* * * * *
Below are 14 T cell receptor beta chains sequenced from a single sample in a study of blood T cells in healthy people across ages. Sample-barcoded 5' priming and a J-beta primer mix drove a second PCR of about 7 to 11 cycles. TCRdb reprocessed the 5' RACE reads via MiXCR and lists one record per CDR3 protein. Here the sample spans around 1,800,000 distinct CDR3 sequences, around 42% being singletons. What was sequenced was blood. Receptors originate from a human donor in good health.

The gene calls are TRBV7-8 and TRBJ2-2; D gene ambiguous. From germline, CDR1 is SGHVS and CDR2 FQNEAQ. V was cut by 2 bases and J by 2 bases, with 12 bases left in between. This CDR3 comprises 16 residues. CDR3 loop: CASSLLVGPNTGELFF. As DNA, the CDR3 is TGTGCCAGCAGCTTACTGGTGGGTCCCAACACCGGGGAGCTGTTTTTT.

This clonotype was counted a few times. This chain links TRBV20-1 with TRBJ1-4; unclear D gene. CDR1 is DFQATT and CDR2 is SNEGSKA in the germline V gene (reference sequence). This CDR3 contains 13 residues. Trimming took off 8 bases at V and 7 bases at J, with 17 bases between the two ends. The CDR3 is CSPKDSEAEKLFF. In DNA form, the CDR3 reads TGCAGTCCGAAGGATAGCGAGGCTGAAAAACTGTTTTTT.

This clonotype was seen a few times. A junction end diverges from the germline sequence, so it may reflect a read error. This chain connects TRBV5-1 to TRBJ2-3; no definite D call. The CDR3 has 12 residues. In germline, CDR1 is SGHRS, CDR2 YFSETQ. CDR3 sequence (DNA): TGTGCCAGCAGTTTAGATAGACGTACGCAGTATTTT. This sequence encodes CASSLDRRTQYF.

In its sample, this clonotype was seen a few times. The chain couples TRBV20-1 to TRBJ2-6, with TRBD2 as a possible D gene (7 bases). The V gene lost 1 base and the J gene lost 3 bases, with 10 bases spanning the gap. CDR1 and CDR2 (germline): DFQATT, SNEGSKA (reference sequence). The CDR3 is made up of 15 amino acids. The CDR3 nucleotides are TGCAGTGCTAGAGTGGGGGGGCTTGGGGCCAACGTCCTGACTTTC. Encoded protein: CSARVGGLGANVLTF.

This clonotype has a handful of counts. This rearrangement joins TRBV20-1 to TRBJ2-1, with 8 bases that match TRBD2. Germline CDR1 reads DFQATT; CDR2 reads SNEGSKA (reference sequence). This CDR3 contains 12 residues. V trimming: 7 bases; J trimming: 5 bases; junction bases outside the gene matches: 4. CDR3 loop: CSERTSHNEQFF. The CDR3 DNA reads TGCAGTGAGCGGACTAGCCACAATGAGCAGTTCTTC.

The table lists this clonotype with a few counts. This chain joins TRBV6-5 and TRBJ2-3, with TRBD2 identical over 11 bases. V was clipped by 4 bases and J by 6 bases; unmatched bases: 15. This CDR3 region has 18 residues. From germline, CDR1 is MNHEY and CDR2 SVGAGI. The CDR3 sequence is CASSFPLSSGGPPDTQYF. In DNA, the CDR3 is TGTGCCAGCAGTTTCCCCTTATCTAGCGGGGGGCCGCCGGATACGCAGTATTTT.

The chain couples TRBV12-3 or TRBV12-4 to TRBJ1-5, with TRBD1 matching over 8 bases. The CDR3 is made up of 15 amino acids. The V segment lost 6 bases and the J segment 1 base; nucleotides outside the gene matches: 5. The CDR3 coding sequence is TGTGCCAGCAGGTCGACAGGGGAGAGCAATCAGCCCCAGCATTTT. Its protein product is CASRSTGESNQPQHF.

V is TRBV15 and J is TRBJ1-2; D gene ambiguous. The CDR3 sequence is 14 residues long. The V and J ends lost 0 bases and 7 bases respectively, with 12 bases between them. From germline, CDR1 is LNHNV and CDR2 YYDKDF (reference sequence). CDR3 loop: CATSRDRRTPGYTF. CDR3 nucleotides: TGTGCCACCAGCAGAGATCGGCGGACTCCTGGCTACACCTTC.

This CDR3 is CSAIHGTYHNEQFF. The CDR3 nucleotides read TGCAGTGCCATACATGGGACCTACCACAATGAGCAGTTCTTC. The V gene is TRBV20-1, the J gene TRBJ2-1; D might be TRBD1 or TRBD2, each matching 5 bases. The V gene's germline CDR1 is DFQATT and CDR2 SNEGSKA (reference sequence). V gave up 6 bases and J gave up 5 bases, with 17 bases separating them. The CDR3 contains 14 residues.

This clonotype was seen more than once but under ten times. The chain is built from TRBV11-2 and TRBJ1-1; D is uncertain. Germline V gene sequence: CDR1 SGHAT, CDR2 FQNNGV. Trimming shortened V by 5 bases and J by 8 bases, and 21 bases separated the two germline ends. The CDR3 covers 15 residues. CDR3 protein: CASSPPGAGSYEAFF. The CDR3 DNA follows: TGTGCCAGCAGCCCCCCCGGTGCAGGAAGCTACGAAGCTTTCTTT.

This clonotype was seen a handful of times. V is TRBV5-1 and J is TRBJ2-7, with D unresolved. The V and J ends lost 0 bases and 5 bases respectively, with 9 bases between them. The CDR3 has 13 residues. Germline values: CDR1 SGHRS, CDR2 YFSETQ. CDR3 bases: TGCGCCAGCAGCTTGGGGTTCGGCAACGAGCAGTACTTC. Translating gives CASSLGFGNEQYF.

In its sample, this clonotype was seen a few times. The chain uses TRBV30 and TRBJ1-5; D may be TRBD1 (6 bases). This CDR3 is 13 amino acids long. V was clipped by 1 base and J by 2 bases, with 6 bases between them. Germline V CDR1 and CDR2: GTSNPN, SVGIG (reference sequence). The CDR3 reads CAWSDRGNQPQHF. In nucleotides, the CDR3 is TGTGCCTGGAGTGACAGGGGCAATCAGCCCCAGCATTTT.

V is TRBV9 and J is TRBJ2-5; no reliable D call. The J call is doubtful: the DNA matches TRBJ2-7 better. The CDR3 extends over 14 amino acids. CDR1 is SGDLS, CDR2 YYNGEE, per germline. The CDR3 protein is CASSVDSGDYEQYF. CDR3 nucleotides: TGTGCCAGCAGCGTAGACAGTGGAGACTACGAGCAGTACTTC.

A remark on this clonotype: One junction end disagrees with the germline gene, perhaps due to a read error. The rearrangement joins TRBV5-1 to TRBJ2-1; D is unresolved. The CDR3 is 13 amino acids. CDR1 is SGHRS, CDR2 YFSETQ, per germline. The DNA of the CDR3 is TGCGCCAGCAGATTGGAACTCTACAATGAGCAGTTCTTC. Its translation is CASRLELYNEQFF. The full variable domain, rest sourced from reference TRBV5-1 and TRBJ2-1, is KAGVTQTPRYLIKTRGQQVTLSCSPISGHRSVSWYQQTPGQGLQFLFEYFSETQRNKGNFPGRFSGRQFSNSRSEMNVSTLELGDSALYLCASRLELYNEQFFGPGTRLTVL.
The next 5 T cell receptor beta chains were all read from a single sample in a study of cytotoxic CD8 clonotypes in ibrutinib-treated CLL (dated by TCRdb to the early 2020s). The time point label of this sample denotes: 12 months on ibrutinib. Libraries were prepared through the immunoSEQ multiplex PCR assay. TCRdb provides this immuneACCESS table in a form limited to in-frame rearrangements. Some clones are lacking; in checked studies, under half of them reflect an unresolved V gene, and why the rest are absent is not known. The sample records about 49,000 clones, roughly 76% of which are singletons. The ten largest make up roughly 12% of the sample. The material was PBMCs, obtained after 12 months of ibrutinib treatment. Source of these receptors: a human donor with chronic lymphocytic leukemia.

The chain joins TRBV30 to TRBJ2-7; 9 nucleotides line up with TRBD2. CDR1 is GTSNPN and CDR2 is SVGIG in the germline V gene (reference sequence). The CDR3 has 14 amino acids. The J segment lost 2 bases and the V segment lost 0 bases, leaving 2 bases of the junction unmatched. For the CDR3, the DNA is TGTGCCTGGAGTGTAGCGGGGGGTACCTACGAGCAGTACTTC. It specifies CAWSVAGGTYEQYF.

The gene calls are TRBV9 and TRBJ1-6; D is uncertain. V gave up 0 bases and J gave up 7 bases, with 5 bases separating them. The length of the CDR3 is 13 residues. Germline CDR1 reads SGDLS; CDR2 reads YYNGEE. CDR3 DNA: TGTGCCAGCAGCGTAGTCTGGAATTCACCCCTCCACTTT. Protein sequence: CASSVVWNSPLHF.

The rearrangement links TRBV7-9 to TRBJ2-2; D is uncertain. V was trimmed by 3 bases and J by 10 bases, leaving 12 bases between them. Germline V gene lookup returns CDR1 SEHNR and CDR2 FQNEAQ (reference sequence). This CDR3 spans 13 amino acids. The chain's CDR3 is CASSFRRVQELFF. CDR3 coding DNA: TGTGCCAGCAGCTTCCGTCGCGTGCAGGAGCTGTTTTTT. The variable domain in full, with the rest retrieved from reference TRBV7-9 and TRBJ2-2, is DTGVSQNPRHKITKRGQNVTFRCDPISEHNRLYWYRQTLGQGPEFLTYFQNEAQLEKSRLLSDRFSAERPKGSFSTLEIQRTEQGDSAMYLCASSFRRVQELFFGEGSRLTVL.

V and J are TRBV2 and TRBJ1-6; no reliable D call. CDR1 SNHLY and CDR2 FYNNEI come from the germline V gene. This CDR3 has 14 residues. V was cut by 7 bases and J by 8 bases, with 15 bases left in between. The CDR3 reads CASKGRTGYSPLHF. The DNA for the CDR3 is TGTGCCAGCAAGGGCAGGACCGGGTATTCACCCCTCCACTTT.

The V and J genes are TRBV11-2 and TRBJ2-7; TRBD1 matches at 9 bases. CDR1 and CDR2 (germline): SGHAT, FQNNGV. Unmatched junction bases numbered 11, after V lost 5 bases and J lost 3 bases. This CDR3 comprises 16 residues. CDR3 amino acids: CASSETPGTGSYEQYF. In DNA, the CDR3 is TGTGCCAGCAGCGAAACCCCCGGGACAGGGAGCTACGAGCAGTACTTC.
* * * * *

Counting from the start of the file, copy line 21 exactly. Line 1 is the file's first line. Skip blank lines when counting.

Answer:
The V and J genes are TRBV11-2 and TRBJ2-7; TRBD1 matches at 9 bases. CDR1 and CDR2 (germline): SGHAT, FQNNGV. Unmatched junction bases numbered 11, after V lost 5 bases and J lost 3 bases. This CDR3 comprises 16 residues. CDR3 amino acids: CASSETPGTGSYEQYF. In DNA, the CDR3 is TGTGCCAGCAGCGAAACCCCCGGGACAGGGAGCTACGAGCAGTACTTC.